1. The sun sets quickly and strangely in Mistissini. Once it’s gone, the sky stays lit for longer than one might expect. This is called twilight, of course; I have also learned that there are phases of twilight . . . three, in fact! (Civil, Nautical and Astronomical) So while the days are a little shorter by about a quarter hour here north of the 50th parallel, twilight is longer. A fascinating, magical time of day.
  2. In Mistissini itself, one gets by just fine communicating in English – even in the workplace where there is a fair bit of French. On the other hand, in Chibougamau (an hour away and the go-to for a bigger grocery selection), you’d better dig out your French. When it comes to Cree, there’s no demand for it, but the way I see it, why wouldn’t you try to learn the language of the gracious people who are sharing their land with you?
  3. Almost every grocer and convenience store in Quebec sells amazing pastries. Even the Twinkies are different in Quebec!
  4. There are probably more friendly people per capita in Mistissini than anywhere else in the world! The Cree word for “Welcome” is “Wachiya” – and it is the unwritten mantra of almost every local person I’ve met.
  5. Mistissini means Big Rock. There’s too much snow to find the rock to which the name refers.
  6. Snowshoes are a helpful accessory.
  7. There’s a lot in a name – this land used to be called Baie-James (so named by the Quebec government) but a few years ago (2012) the government allowed the Cree Nation to rename the land Eeyou Istchee (pronounced just how it looks). It means Land of the People.
  8. Eeyou Istchee James Bay Territory

    There are nine communities of Crees within Eeyou Istchee, which extends from Mistissini north to Whapmagoostui (Great Whale) on Hudson Bay and west to the communities of Eastmain and Wemindji on James Bay. About half of the communities are coastal.  I will travel to all of them.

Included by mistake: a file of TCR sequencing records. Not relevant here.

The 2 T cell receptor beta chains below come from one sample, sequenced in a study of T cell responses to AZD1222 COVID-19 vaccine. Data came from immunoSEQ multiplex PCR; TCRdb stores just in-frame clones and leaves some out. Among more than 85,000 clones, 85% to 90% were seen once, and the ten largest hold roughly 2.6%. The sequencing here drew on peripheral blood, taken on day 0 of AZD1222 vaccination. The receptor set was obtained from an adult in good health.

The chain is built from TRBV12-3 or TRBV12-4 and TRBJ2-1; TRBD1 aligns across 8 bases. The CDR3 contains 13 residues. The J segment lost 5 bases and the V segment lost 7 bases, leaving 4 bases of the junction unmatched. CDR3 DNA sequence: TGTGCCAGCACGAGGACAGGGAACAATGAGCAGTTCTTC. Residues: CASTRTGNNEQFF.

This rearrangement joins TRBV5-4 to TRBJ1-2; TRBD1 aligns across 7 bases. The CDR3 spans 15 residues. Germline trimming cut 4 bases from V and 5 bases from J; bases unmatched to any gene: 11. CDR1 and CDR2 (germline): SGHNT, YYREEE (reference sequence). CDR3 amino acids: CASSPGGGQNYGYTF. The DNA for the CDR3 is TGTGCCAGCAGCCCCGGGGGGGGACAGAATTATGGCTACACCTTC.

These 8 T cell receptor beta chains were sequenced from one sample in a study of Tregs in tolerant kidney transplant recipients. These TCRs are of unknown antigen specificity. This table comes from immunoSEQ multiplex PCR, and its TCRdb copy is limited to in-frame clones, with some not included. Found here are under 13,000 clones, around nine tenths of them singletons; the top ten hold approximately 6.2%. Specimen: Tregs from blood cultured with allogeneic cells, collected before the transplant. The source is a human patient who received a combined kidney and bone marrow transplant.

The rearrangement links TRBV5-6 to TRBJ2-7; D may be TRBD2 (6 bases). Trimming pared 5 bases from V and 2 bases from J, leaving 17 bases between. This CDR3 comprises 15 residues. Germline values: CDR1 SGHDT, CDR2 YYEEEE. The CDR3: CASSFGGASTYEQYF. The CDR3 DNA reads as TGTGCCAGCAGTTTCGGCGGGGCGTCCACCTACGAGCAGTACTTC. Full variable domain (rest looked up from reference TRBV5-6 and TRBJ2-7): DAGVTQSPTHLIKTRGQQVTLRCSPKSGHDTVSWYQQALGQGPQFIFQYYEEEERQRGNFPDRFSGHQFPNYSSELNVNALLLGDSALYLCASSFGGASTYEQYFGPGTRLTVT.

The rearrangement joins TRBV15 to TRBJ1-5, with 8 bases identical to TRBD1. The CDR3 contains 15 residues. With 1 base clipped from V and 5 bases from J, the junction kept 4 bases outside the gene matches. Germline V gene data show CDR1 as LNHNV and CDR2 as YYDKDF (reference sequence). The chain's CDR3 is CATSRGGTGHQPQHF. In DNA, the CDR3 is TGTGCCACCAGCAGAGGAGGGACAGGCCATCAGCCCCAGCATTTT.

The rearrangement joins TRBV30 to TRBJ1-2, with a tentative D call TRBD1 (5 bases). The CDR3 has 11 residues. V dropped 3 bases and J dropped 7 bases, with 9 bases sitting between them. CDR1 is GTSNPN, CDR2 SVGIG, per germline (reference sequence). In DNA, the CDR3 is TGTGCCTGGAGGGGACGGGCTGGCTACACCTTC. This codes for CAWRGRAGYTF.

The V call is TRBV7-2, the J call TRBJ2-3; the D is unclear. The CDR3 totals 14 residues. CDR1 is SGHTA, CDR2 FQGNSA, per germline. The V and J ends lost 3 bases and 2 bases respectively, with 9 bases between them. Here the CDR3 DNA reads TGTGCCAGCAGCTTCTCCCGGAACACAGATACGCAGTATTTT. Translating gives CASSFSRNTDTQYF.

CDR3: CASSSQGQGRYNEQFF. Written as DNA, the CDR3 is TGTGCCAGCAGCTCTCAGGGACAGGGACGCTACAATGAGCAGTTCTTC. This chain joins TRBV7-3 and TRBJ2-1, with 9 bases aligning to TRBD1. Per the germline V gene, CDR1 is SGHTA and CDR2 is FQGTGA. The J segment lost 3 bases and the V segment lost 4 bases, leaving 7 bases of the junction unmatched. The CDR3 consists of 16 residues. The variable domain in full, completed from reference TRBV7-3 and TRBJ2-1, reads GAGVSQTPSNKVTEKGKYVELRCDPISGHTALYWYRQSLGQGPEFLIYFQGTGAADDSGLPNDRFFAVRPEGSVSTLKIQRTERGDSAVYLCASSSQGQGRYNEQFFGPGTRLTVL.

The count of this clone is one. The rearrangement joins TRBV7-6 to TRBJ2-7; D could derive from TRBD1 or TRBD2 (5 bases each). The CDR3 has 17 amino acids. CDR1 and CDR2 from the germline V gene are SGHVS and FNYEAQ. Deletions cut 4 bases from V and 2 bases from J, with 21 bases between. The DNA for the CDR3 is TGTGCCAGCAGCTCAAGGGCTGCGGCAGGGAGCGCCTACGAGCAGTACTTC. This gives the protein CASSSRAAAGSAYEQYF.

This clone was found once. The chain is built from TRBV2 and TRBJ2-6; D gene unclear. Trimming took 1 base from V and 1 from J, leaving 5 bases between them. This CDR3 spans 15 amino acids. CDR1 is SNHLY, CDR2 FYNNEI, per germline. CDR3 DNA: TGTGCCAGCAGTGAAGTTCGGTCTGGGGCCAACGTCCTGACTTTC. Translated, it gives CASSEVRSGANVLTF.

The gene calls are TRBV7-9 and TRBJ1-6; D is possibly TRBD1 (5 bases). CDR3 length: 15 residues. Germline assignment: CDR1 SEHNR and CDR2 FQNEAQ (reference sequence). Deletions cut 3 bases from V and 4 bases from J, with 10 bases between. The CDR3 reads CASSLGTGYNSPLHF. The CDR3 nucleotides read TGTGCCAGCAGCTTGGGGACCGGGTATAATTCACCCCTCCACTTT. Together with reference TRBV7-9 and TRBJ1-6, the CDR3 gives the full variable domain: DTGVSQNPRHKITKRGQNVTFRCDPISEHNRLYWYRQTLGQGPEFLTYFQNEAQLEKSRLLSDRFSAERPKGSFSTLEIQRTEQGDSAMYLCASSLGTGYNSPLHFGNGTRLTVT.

9. There’s another community that wants to join the Eeyou Istchee population: The MoCreebec are Eastern Cree who live on the other side of the Quebec/Ontario border. Because they did not live on the Quebec side, they were left out of the treaty agreement of the 1970s. They have now the backing of the Cree Nation in their fight for the right of recognition as Eastern Cree, despite where they live. Read More The logistics of what this will mean governance-wise have yet to be worked out.  Read here about another group of Eastern Cree – Washaw Sibi – that has been fighting for a similar right.
  10. There’s so much more to pronunciation than simply sounding out the word. For example, Mistissini is often mispronounced Mih-Stih-SIN-ee when in fact, it is a Cree word, pronouced with Cree inflection as Miss-TIH-sih-nee, with the last two syllables slurred together.  Nemaska is mispronounced Neh-MASS-ka, when it is really called NEH-muss-kuh. Chisasibi is not Chih-sah-SIH-bee, but rather Chih-SAH-sih-bee, with the final two syllables slurred.

2 thoughts on “Magical times, new words, and fancy pastries: defining a new world

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